In the article of – well, of heads or tails

Early in May 1884 RLS again fell very dangerously ill with hemorrhage of the lungs, and lay for several weeks between life and death.

[For correct and critical edition of this letter, see Mehew 4, 1276.]

To Edmund Gosse [Colvin 1911, 2, pp. 219-220]

[La Solitude, Hyères] From my bed, May 29, 1884

Dear Gosse,

The news of the Professorate found me in the article of – well, of heads or tails; I am still in bed, and a very poor person. You must thus excuse my damned delay; but, I assure you, I was delighted.


Edmund Gosse (here in a portrait by Singer Sargent, 1886) had written to say that he had been appointed Clark Lecturer in English Literature at Trinity College, Cambridge []


Cambridge University, Great Court, Trinity College, 19th century []


You will believe me the more, if I confess to you that my first sentiment was envy; yes, sir, on my blood-boltered couch I envied the professor.


T. Chassérieau , Banquo, c. 1855. “Horrible sight! Now I see ’tis true; For the blood-boltered Banquo smiles upon me” (Macbeth IV, 1) []



However, it was not of long duration; the double thought that you deserved and that you would thoroughly enjoy your success fell like balsam on my wounds. How came it that you never communicated my rejection of Gilder’s offer for the Rhone?


Richard Watson Gilder (1844-1909), American poet and editor of the Century Magazine NY, 1881-1909 []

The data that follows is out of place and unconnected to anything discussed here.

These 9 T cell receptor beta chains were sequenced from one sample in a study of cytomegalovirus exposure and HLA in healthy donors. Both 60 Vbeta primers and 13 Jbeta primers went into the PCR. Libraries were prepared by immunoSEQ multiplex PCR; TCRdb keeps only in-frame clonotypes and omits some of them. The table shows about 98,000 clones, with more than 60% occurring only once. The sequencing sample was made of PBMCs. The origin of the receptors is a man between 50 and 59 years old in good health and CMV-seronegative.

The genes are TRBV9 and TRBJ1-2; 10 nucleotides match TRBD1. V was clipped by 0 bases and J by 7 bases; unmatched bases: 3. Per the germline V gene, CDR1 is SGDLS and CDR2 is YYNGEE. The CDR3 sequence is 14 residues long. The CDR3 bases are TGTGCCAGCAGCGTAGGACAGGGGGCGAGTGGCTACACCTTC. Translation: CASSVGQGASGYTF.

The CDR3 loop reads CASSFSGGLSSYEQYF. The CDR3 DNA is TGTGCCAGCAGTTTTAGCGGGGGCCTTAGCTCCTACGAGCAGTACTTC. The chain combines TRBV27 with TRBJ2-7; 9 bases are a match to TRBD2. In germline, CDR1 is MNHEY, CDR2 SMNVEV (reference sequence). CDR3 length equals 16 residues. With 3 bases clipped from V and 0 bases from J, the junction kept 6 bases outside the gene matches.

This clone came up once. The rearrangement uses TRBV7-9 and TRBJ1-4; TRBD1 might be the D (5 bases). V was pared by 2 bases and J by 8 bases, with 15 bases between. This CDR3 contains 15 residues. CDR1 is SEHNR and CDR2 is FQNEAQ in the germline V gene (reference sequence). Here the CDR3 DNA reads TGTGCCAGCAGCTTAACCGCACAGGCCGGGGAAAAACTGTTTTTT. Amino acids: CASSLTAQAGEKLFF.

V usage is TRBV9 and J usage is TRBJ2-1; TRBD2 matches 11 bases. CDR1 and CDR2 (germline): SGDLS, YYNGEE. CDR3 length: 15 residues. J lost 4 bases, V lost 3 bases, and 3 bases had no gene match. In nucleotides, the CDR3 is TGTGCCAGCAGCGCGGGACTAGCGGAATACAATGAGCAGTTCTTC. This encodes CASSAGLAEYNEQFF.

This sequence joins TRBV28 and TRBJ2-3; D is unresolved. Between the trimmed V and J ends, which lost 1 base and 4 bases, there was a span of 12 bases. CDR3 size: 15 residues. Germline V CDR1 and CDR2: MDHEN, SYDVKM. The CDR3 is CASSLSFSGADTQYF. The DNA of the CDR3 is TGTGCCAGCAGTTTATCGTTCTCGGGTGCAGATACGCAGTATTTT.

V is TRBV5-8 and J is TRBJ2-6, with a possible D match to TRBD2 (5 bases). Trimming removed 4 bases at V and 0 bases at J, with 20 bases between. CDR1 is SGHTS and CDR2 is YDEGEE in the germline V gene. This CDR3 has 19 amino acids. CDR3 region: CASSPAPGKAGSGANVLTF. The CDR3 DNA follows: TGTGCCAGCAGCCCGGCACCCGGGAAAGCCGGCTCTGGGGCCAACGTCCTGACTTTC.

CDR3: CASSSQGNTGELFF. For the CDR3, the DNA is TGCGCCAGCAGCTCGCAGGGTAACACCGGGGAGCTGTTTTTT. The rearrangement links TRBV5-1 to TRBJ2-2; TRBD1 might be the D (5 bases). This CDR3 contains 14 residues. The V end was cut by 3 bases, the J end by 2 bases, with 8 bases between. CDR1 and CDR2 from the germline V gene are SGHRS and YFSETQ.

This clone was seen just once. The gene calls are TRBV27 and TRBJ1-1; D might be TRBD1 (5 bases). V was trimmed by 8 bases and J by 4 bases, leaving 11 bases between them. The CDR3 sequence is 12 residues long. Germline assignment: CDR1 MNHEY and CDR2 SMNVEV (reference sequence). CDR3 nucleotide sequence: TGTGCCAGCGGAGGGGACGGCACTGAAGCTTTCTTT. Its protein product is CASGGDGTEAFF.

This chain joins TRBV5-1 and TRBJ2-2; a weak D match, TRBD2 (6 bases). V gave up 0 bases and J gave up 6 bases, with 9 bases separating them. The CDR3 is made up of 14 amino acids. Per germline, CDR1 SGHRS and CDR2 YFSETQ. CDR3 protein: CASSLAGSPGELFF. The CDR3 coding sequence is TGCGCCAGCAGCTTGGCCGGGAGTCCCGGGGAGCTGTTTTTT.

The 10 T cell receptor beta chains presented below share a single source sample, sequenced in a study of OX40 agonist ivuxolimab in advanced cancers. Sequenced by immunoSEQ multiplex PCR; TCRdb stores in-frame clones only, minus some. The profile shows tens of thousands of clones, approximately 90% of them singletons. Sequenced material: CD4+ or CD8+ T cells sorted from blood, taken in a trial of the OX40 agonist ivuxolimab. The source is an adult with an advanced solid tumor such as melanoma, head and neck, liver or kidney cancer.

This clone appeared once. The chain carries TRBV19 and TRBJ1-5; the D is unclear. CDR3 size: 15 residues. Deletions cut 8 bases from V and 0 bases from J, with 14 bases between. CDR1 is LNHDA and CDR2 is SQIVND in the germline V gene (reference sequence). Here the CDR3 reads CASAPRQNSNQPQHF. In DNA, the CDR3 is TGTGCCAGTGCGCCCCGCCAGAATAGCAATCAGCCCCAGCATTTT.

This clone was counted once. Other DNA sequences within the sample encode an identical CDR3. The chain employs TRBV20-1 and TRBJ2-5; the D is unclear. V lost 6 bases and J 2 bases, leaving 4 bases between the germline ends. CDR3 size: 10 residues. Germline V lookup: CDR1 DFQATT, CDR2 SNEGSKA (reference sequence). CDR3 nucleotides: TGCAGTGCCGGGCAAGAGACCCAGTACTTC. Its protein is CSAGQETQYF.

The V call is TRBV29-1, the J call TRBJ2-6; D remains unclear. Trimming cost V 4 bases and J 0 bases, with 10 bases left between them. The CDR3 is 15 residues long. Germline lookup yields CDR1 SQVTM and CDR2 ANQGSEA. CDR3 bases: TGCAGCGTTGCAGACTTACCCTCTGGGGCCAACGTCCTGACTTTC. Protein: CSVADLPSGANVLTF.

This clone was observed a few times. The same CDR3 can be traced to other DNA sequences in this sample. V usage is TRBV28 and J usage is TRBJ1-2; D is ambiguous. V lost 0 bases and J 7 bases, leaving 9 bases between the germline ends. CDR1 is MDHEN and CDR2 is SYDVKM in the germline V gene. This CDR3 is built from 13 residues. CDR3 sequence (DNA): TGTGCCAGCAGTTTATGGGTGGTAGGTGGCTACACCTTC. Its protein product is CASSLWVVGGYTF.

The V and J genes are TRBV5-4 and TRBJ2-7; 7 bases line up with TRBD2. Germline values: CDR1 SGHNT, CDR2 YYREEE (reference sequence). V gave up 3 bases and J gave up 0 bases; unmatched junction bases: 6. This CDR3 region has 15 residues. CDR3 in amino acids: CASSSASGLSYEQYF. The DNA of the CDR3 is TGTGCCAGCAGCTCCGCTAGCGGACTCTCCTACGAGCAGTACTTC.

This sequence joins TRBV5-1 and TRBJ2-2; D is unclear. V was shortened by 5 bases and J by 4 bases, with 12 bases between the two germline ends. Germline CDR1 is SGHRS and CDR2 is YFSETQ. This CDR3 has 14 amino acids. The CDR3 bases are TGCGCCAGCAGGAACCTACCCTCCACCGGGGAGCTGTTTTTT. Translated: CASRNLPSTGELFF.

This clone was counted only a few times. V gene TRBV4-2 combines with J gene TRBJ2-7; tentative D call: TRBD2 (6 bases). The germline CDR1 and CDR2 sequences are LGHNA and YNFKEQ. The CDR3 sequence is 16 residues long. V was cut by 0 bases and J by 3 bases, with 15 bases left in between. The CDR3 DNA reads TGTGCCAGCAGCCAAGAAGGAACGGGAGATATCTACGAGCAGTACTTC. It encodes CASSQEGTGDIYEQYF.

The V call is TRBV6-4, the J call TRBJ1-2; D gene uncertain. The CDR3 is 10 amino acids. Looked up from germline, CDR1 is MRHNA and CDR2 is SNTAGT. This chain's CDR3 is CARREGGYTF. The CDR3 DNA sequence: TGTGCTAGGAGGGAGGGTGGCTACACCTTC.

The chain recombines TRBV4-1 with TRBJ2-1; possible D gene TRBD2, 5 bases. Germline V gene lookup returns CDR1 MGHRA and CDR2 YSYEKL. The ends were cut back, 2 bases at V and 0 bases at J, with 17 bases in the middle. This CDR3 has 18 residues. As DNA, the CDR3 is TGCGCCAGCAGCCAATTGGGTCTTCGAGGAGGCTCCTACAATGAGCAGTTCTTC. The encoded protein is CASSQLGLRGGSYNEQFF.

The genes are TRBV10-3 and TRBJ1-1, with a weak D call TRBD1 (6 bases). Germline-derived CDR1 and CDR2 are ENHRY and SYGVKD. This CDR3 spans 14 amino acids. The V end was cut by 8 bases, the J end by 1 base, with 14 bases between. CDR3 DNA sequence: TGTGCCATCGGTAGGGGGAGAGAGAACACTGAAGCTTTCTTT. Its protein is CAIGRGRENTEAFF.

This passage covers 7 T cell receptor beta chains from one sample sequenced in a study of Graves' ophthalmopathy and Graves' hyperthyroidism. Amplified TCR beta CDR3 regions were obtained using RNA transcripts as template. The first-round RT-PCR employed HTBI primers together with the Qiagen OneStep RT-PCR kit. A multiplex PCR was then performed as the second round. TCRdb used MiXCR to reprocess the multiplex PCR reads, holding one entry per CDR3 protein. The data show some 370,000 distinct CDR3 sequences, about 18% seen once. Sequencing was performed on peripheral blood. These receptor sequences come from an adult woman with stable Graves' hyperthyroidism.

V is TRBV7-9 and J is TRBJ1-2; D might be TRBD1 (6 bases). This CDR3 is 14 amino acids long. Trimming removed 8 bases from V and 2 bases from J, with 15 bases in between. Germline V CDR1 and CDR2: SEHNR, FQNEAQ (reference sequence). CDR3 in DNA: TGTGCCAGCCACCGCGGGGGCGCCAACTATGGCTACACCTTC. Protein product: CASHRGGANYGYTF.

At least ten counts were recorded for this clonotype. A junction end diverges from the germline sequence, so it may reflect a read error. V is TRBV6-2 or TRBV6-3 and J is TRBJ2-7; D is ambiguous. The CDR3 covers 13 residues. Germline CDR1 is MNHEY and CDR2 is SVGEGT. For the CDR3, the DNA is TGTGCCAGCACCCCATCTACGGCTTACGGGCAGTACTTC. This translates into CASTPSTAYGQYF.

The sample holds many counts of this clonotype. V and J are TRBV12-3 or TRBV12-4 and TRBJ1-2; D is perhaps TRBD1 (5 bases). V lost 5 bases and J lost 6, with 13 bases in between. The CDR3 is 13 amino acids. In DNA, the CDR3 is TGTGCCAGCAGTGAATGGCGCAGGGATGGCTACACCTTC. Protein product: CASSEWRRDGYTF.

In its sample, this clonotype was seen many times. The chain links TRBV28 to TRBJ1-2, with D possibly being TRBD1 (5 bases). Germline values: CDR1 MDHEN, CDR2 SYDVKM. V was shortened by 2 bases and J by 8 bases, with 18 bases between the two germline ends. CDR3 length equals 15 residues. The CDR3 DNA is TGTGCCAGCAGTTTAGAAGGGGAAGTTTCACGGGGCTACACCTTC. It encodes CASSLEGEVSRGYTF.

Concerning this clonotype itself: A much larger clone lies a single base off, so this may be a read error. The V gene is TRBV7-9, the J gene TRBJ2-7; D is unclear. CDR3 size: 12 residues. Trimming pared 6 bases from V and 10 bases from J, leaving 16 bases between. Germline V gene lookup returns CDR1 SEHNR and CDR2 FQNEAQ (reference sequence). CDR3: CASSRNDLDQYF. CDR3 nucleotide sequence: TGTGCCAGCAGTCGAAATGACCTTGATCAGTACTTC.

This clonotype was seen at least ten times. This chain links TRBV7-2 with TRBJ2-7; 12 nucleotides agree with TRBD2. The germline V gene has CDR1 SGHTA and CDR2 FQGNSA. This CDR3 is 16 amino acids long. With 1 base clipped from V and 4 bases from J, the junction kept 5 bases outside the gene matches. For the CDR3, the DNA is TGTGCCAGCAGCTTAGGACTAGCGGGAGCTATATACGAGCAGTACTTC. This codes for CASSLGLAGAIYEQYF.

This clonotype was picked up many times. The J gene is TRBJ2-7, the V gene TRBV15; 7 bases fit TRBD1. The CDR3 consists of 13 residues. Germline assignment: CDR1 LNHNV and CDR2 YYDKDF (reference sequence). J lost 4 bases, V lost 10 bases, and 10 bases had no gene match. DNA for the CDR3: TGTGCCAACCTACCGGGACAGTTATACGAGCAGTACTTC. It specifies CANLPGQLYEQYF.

But it matters not. Such earthly vanities are over for the present. This has been a fine well-conducted illness. A month in bed; a month of silence; a fortnight of not stirring my right hand; a month of not moving without being lifted. Come! Ça y est: devilish like being dead. – Yours, dear Professor, academically,


I am soon to be moved to Royat; an invalid valet goes with me! I got him cheap – second-hand.

Royat, Puy de Dome, Auvergne []

H. Gerbault (1863-1930), Les Proverbes en images []


In turning over my late friend Ferrier’s commonplace book, I find three poems from Viol and Flute copied out in his hand: ‘When Flower-time,’ ‘Love in Winter,’ and ‘Mistrust.’ They are capital too. But I thought the fact would interest you. He was no poetist either; so it means the more. ‘Love in W.!’ I like the best. 



Gosse’s book of poems, 1873 []




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